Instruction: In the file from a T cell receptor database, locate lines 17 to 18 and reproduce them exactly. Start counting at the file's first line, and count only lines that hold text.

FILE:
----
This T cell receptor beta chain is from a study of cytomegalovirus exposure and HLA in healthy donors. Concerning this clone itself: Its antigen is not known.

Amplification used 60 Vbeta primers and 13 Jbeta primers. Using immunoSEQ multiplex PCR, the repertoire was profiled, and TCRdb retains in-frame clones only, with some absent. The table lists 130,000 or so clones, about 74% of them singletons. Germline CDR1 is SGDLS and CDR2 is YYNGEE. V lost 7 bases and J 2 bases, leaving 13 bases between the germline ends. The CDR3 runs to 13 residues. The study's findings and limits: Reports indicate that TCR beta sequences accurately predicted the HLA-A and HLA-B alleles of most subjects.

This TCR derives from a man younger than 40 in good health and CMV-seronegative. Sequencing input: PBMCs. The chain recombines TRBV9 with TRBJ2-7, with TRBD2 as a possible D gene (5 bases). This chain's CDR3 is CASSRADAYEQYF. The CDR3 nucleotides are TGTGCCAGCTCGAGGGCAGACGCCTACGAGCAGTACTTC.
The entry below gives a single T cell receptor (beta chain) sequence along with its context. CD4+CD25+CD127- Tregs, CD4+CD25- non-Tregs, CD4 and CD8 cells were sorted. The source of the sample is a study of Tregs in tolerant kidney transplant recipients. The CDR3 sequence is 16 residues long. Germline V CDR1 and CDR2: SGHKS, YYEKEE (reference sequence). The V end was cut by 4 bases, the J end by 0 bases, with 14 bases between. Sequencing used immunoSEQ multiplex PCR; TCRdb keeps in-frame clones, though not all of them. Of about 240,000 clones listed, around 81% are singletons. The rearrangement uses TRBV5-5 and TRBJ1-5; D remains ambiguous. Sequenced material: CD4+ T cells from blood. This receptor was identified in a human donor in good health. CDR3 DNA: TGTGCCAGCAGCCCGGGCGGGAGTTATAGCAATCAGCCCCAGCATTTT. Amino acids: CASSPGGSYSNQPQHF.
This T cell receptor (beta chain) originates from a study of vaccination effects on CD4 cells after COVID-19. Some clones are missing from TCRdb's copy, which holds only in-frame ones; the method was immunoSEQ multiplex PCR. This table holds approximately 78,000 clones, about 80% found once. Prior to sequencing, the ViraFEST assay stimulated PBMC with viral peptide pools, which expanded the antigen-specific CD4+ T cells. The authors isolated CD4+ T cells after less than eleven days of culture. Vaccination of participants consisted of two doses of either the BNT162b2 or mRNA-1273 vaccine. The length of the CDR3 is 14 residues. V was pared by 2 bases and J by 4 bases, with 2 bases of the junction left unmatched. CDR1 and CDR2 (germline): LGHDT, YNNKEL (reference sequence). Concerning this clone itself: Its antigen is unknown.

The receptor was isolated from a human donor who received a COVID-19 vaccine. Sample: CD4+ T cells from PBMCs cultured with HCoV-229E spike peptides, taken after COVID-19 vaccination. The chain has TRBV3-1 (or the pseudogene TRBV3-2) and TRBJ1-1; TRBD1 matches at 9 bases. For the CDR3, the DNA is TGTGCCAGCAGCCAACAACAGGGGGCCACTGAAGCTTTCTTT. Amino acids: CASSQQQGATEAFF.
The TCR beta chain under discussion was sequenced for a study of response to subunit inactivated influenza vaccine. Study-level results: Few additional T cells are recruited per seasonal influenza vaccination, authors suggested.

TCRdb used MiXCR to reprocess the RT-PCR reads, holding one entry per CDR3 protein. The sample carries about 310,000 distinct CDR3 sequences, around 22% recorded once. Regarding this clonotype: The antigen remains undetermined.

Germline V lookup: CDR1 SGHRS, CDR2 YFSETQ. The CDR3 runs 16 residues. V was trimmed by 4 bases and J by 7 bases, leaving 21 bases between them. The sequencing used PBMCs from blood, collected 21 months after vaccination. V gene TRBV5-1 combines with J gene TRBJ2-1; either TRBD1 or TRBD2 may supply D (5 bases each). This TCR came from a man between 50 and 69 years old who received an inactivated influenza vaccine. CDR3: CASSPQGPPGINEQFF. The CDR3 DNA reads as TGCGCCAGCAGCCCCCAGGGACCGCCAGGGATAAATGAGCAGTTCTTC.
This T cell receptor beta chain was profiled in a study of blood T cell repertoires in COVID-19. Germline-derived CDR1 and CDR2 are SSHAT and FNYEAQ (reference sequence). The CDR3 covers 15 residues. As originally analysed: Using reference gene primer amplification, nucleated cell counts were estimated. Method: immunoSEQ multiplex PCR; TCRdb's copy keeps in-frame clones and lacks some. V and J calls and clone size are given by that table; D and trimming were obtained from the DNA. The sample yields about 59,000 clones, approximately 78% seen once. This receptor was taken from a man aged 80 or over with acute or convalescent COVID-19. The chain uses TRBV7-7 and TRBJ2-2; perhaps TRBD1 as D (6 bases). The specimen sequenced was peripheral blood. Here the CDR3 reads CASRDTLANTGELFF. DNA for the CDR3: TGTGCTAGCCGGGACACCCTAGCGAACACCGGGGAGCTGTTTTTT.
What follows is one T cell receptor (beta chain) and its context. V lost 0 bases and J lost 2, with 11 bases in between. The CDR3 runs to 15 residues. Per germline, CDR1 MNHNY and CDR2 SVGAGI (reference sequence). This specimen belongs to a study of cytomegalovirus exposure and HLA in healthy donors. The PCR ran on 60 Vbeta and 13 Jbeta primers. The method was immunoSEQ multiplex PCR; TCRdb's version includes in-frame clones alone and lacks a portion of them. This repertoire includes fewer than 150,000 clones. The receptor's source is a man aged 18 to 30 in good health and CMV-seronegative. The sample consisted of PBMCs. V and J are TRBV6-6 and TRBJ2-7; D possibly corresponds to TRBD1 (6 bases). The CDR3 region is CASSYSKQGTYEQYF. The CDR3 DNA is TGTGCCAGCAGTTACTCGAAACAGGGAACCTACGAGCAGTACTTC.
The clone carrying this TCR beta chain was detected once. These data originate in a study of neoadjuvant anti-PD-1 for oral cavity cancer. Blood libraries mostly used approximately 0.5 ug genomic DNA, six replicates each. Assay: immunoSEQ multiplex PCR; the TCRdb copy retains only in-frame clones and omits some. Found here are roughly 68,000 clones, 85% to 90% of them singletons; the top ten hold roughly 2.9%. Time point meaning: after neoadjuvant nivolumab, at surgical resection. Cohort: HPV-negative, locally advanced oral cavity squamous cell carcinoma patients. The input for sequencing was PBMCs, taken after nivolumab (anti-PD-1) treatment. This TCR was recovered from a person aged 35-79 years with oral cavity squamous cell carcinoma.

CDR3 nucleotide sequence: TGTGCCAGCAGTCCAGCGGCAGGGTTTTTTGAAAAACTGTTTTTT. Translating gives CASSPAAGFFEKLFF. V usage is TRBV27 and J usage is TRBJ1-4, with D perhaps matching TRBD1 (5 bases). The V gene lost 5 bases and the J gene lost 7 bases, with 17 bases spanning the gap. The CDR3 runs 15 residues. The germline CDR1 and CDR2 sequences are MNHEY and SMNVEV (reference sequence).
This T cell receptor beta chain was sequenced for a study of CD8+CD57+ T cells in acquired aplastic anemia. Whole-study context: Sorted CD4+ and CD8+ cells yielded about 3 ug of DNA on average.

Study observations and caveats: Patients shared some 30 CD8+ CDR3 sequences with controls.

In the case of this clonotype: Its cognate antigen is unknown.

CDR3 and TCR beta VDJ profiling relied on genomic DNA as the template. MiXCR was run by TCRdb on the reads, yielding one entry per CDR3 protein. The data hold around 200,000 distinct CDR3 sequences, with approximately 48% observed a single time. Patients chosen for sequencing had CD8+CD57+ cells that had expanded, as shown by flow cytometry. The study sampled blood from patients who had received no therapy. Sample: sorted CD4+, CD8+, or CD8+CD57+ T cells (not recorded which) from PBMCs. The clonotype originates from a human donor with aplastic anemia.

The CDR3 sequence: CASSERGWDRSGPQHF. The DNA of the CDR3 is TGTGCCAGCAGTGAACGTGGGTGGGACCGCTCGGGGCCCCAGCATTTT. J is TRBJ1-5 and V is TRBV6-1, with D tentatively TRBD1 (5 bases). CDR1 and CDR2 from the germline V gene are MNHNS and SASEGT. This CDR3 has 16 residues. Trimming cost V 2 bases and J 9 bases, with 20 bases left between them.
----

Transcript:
CDR3 and TCR beta VDJ profiling relied on genomic DNA as the template. MiXCR was run by TCRdb on the reads, yielding one entry per CDR3 protein. The data hold around 200,000 distinct CDR3 sequences, with approximately 48% observed a single time. Patients chosen for sequencing had CD8+CD57+ cells that had expanded, as shown by flow cytometry. The study sampled blood from patients who had received no therapy. Sample: sorted CD4+, CD8+, or CD8+CD57+ T cells (not recorded which) from PBMCs. The clonotype originates from a human donor with aplastic anemia.

The CDR3 sequence: CASSERGWDRSGPQHF. The DNA of the CDR3 is TGTGCCAGCAGTGAACGTGGGTGGGACCGCTCGGGGCCCCAGCATTTT. J is TRBJ1-5 and V is TRBV6-1, with D tentatively TRBD1 (5 bases). CDR1 and CDR2 from the germline V gene are MNHNS and SASEGT. This CDR3 has 16 residues. Trimming cost V 2 bases and J 9 bases, with 20 bases left between them.